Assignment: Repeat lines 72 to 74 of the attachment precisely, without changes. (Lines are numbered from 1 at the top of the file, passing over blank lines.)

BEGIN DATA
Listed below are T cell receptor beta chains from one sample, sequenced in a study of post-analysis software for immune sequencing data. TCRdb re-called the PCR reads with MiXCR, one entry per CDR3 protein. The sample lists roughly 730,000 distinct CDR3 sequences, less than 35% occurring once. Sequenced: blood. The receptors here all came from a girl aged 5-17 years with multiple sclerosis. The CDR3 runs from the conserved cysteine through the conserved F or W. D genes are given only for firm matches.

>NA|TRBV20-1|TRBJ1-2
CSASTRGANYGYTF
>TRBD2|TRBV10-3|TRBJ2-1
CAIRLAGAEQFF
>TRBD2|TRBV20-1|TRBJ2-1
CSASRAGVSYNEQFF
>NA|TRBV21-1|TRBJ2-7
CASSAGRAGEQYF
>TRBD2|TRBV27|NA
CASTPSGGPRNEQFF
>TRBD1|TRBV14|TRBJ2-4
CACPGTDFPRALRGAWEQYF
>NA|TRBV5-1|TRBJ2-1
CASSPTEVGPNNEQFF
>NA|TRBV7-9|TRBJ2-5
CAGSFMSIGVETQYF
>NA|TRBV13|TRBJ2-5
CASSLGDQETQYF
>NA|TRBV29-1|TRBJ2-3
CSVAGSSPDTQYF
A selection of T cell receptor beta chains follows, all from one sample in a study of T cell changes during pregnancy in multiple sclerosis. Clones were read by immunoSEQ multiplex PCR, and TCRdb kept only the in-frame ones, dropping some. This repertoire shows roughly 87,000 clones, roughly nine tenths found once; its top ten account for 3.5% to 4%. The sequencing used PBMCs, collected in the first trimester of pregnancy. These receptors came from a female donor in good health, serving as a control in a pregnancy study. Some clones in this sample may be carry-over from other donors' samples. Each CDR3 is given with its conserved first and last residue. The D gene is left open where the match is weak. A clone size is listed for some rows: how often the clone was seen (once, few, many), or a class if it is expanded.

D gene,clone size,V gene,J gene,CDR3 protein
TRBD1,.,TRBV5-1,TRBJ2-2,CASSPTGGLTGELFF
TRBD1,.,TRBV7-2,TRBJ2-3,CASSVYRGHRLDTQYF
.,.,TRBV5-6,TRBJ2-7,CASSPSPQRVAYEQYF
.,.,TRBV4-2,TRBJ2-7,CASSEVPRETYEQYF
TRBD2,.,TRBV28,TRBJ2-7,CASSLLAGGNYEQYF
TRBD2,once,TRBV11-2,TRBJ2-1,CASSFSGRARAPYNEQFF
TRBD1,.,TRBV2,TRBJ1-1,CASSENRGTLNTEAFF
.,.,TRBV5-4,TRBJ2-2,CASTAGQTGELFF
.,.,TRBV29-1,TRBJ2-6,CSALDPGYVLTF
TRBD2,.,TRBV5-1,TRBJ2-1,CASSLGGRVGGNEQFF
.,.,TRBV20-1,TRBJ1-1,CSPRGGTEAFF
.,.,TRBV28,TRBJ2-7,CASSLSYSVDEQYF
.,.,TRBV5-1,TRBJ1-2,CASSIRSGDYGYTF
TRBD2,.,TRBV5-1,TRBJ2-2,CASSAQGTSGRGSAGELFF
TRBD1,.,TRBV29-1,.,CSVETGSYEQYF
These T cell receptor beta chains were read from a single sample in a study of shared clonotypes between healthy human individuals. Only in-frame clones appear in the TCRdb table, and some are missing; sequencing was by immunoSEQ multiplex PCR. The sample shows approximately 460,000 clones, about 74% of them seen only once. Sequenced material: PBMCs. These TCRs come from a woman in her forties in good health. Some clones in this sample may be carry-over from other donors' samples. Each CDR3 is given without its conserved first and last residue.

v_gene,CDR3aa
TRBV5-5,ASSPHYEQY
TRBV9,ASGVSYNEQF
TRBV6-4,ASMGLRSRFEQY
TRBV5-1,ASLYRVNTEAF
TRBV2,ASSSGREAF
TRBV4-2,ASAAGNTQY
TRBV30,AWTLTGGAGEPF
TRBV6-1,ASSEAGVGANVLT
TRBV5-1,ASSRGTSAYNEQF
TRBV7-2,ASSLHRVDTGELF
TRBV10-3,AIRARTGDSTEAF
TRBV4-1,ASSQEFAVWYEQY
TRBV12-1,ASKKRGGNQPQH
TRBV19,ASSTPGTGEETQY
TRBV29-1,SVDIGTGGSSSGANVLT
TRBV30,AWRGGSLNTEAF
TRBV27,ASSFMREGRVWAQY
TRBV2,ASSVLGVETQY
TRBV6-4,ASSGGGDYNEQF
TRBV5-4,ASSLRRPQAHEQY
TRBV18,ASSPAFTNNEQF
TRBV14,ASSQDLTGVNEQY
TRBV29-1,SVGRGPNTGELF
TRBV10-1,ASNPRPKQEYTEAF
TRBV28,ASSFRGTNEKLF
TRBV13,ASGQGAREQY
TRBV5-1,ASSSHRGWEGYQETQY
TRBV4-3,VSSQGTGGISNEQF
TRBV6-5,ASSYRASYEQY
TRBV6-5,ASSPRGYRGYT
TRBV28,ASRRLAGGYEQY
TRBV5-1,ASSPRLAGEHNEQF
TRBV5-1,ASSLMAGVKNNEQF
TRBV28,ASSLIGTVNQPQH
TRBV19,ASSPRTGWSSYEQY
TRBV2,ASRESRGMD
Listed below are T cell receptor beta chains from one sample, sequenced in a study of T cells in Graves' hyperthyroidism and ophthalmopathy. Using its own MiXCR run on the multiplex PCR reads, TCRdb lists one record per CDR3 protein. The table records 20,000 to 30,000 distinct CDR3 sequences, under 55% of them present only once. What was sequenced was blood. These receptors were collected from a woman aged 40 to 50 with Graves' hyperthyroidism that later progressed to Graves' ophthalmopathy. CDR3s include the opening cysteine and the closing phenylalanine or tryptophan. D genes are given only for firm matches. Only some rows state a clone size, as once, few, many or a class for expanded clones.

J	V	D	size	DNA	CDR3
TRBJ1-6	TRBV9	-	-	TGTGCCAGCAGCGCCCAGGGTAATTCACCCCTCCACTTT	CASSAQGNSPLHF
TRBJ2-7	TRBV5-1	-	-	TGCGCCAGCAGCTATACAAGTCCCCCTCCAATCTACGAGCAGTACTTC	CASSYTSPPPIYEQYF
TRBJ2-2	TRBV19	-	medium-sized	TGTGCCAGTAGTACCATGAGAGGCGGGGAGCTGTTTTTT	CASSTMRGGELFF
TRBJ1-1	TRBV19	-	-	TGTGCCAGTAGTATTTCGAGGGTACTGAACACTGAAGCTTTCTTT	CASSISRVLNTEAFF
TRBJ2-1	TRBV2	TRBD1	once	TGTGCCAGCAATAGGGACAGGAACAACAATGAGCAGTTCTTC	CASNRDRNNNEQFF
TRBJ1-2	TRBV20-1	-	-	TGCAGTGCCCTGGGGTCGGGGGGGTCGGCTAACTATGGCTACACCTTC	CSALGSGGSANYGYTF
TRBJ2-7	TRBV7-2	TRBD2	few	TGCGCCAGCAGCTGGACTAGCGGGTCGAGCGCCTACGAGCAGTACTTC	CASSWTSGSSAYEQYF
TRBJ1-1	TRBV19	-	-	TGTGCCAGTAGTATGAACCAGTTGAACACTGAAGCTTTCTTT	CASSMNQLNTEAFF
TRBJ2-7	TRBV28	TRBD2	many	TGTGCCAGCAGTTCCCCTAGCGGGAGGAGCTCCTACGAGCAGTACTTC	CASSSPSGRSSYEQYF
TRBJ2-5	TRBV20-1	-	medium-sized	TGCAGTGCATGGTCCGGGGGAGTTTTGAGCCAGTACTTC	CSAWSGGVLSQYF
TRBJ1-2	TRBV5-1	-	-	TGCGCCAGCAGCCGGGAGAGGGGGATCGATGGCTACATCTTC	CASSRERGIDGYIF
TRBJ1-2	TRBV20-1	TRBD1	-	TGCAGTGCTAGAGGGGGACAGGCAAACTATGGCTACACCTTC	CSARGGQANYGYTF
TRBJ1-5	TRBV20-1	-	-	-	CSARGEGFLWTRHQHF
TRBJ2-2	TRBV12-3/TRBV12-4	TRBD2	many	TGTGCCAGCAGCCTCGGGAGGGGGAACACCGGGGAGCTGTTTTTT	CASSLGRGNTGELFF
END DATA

TRBV5-1,ASSPRLAGEHNEQF
TRBV5-1,ASSLMAGVKNNEQF
TRBV28,ASSLIGTVNQPQH